Filtering in cyber security.
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What is Filtering in Cyber Security?

In this tutorial, you will learn what is filtering in cyber security, its types, how it works, and more.


Filtering is one of many cyber security defenses that organizations can implement as part of their threat management program. It’s a method for identifying and monitoring network traffic based on specific criteria, such as protocol, source address, or destination address. Not all traffic is malicious or dangerous; some is expected, necessary, and even desired.

Unfortunately, some network traffic poses a risk to your organization’s sensitive data and the devices themselves. Attackers might use a variety of methods to exploit this traffic to gain access to assets or users they shouldn’t have access to.

Filtering allows you to block unwanted connections and unauthorized users from the network while permitting only authorized connections from known sources. In this blog post, we’ll explain what filtering in cyber security means and why it’s so important for your organization.

Filtering in the Context of Cyber Security

The term filtering is used in many different contexts, but in the context of cyber security, it refers to the act of identifying and blocking malicious traffic. Identifying and blocking malicious traffic is particularly important in the commercial sector, as organizations need to protect their assets, sensitive data, intellectual property, and customers’ personal information.

A business’s customers are not the only people who benefit from filtering; the employees also rely on it to keep their computers and other devices safe from malicious attacks. Network traffic is the exchange of data between connected devices on a network. Traffic may include applications such as email, web browsing, or file transfers, as well as data related to those applications, such as email addresses and IP addresses.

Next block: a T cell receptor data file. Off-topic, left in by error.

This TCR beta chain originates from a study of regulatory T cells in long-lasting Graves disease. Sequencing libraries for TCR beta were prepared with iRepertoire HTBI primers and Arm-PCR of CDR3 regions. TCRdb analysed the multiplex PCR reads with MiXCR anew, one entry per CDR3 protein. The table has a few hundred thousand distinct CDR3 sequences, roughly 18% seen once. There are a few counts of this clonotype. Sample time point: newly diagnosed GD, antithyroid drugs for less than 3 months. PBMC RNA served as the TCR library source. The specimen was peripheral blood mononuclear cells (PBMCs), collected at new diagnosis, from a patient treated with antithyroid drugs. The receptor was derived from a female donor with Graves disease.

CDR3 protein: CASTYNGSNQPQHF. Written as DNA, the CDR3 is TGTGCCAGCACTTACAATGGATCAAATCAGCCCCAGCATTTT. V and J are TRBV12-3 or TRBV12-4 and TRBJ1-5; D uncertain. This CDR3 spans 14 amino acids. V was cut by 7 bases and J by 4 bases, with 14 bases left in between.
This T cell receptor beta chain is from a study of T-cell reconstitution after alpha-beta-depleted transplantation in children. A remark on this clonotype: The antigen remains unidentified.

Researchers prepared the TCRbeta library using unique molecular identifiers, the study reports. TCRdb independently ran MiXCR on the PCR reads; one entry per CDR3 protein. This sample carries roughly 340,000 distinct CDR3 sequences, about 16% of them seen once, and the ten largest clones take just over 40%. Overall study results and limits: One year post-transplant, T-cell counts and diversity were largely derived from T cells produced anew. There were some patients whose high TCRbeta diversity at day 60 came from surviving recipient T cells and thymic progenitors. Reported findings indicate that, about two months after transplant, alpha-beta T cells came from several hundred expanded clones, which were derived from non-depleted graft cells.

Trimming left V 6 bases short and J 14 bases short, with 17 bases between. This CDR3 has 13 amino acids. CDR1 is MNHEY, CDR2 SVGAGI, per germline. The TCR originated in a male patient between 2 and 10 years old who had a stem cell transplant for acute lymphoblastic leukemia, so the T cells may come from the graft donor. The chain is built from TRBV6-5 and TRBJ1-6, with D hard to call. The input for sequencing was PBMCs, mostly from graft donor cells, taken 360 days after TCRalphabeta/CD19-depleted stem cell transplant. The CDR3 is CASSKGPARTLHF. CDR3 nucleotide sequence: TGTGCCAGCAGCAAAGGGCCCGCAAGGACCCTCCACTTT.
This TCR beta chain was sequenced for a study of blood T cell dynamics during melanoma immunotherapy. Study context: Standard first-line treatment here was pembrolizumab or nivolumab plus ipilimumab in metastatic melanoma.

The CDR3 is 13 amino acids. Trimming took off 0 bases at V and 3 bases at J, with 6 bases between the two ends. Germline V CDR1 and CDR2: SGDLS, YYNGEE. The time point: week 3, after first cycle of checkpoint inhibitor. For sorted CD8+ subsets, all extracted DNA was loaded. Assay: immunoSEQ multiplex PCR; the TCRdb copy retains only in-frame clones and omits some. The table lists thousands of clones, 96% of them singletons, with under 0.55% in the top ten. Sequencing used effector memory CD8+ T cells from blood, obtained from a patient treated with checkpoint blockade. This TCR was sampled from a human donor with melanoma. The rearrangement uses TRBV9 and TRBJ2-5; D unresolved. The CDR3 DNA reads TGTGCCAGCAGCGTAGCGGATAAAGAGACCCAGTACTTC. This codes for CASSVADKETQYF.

Why is Filtering Important?

Filtering is one of the most fundamental cybersecurity practices, as it allows you to control and manage network traffic. It’s critical for organizations to be able to define what is and isn’t allowed on their networks.

There are many factors that can influence which filtering strategy a business decides to implement, including its industry sector, regulatory compliance requirements, and organizational risk tolerance. The main goal of filtering is to maintain control of the network, allowing only acceptable traffic and blocking all others.

This means the organization can protect itself and its assets by controlling which devices are permitted to connect to the network and what kind of information they are allowed to send or receive. Filtering also allows organizations to identify and prevent suspicious traffic, including malicious software and attacks, such as denial-of-service or man-in-the-middle attacks.

Types of Filtering in Cyber Security

The following are the types of filtering in cyber security:

  1. ACLs - An ACL is a rule that determines what network traffic is permitted or denied at the network layer. ACLs are used in routing protocols and firewalls to filter traffic.